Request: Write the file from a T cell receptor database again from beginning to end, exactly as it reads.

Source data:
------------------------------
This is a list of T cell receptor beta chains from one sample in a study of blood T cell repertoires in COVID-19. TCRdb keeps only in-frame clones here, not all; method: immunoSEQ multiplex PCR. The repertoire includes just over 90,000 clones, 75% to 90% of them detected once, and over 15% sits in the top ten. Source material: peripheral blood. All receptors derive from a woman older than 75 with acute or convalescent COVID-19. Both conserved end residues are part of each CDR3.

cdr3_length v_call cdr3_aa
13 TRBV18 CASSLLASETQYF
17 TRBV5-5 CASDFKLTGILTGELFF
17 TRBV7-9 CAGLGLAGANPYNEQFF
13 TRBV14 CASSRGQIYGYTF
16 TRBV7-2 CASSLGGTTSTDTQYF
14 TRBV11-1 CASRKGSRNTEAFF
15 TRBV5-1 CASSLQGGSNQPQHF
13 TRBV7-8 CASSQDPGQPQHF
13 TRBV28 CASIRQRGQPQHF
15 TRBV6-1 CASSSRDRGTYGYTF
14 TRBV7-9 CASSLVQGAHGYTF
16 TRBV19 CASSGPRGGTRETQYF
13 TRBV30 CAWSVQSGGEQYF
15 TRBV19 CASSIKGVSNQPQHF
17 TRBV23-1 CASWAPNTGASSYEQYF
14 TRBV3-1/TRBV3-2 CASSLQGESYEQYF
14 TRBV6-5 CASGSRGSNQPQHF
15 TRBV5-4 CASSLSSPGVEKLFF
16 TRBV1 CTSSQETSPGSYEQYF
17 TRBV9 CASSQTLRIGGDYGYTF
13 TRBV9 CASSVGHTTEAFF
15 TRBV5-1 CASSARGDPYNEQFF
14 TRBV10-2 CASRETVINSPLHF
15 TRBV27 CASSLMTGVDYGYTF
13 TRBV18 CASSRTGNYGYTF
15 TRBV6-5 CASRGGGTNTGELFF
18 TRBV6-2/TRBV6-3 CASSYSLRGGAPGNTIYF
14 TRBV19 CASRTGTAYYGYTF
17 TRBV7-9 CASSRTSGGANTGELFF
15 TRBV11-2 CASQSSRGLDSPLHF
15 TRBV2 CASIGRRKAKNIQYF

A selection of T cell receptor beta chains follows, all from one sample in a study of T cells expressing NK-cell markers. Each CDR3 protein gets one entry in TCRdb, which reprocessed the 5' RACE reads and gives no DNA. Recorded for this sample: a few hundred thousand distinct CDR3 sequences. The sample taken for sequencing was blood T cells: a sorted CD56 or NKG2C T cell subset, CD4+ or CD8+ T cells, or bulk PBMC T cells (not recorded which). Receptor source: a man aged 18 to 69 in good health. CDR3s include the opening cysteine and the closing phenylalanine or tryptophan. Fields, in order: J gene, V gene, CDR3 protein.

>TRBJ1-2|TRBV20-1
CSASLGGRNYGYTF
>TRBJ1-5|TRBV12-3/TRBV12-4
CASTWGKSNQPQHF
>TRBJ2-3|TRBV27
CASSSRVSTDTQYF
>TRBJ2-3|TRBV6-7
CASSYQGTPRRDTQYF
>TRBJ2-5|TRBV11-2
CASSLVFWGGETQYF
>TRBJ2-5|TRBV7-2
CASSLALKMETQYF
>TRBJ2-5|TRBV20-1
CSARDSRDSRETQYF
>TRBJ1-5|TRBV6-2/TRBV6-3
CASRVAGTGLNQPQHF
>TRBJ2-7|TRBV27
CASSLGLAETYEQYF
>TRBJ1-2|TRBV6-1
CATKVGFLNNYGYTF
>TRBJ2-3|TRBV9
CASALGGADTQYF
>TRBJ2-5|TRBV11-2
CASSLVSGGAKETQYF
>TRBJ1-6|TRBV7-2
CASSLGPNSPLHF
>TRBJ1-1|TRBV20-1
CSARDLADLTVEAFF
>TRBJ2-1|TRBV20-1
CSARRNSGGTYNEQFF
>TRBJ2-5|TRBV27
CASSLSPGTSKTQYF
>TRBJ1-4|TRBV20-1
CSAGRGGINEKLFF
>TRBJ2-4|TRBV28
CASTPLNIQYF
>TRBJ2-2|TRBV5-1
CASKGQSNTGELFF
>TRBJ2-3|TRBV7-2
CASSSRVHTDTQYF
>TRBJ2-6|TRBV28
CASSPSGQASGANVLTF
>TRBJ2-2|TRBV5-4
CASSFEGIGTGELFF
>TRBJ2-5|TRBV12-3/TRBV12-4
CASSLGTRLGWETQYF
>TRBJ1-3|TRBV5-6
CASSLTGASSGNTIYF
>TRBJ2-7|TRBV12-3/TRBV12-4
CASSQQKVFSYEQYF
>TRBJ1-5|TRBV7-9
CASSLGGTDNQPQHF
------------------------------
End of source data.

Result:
This is a list of T cell receptor beta chains from one sample in a study of blood T cell repertoires in COVID-19. TCRdb keeps only in-frame clones here, not all; method: immunoSEQ multiplex PCR. The repertoire includes just over 90,000 clones, 75% to 90% of them detected once, and over 15% sits in the top ten. Source material: peripheral blood. All receptors derive from a woman older than 75 with acute or convalescent COVID-19. Both conserved end residues are part of each CDR3.

cdr3_length v_call cdr3_aa
13 TRBV18 CASSLLASETQYF
17 TRBV5-5 CASDFKLTGILTGELFF
17 TRBV7-9 CAGLGLAGANPYNEQFF
13 TRBV14 CASSRGQIYGYTF
16 TRBV7-2 CASSLGGTTSTDTQYF
14 TRBV11-1 CASRKGSRNTEAFF
15 TRBV5-1 CASSLQGGSNQPQHF
13 TRBV7-8 CASSQDPGQPQHF
13 TRBV28 CASIRQRGQPQHF
15 TRBV6-1 CASSSRDRGTYGYTF
14 TRBV7-9 CASSLVQGAHGYTF
16 TRBV19 CASSGPRGGTRETQYF
13 TRBV30 CAWSVQSGGEQYF
15 TRBV19 CASSIKGVSNQPQHF
17 TRBV23-1 CASWAPNTGASSYEQYF
14 TRBV3-1/TRBV3-2 CASSLQGESYEQYF
14 TRBV6-5 CASGSRGSNQPQHF
15 TRBV5-4 CASSLSSPGVEKLFF
16 TRBV1 CTSSQETSPGSYEQYF
17 TRBV9 CASSQTLRIGGDYGYTF
13 TRBV9 CASSVGHTTEAFF
15 TRBV5-1 CASSARGDPYNEQFF
14 TRBV10-2 CASRETVINSPLHF
15 TRBV27 CASSLMTGVDYGYTF
13 TRBV18 CASSRTGNYGYTF
15 TRBV6-5 CASRGGGTNTGELFF
18 TRBV6-2/TRBV6-3 CASSYSLRGGAPGNTIYF
14 TRBV19 CASRTGTAYYGYTF
17 TRBV7-9 CASSRTSGGANTGELFF
15 TRBV11-2 CASQSSRGLDSPLHF
15 TRBV2 CASIGRRKAKNIQYF

A selection of T cell receptor beta chains follows, all from one sample in a study of T cells expressing NK-cell markers. Each CDR3 protein gets one entry in TCRdb, which reprocessed the 5' RACE reads and gives no DNA. Recorded for this sample: a few hundred thousand distinct CDR3 sequences. The sample taken for sequencing was blood T cells: a sorted CD56 or NKG2C T cell subset, CD4+ or CD8+ T cells, or bulk PBMC T cells (not recorded which). Receptor source: a man aged 18 to 69 in good health. CDR3s include the opening cysteine and the closing phenylalanine or tryptophan. Fields, in order: J gene, V gene, CDR3 protein.

>TRBJ1-2|TRBV20-1
CSASLGGRNYGYTF
>TRBJ1-5|TRBV12-3/TRBV12-4
CASTWGKSNQPQHF
>TRBJ2-3|TRBV27
CASSSRVSTDTQYF
>TRBJ2-3|TRBV6-7
CASSYQGTPRRDTQYF
>TRBJ2-5|TRBV11-2
CASSLVFWGGETQYF
>TRBJ2-5|TRBV7-2
CASSLALKMETQYF
>TRBJ2-5|TRBV20-1
CSARDSRDSRETQYF
>TRBJ1-5|TRBV6-2/TRBV6-3
CASRVAGTGLNQPQHF
>TRBJ2-7|TRBV27
CASSLGLAETYEQYF
>TRBJ1-2|TRBV6-1
CATKVGFLNNYGYTF
>TRBJ2-3|TRBV9
CASALGGADTQYF
>TRBJ2-5|TRBV11-2
CASSLVSGGAKETQYF
>TRBJ1-6|TRBV7-2
CASSLGPNSPLHF
>TRBJ1-1|TRBV20-1
CSARDLADLTVEAFF
>TRBJ2-1|TRBV20-1
CSARRNSGGTYNEQFF
>TRBJ2-5|TRBV27
CASSLSPGTSKTQYF
>TRBJ1-4|TRBV20-1
CSAGRGGINEKLFF
>TRBJ2-4|TRBV28
CASTPLNIQYF
>TRBJ2-2|TRBV5-1
CASKGQSNTGELFF
>TRBJ2-3|TRBV7-2
CASSSRVHTDTQYF
>TRBJ2-6|TRBV28
CASSPSGQASGANVLTF
>TRBJ2-2|TRBV5-4
CASSFEGIGTGELFF
>TRBJ2-5|TRBV12-3/TRBV12-4
CASSLGTRLGWETQYF
>TRBJ1-3|TRBV5-6
CASSLTGASSGNTIYF
>TRBJ2-7|TRBV12-3/TRBV12-4
CASSQQKVFSYEQYF
>TRBJ1-5|TRBV7-9
CASSLGGTDNQPQHF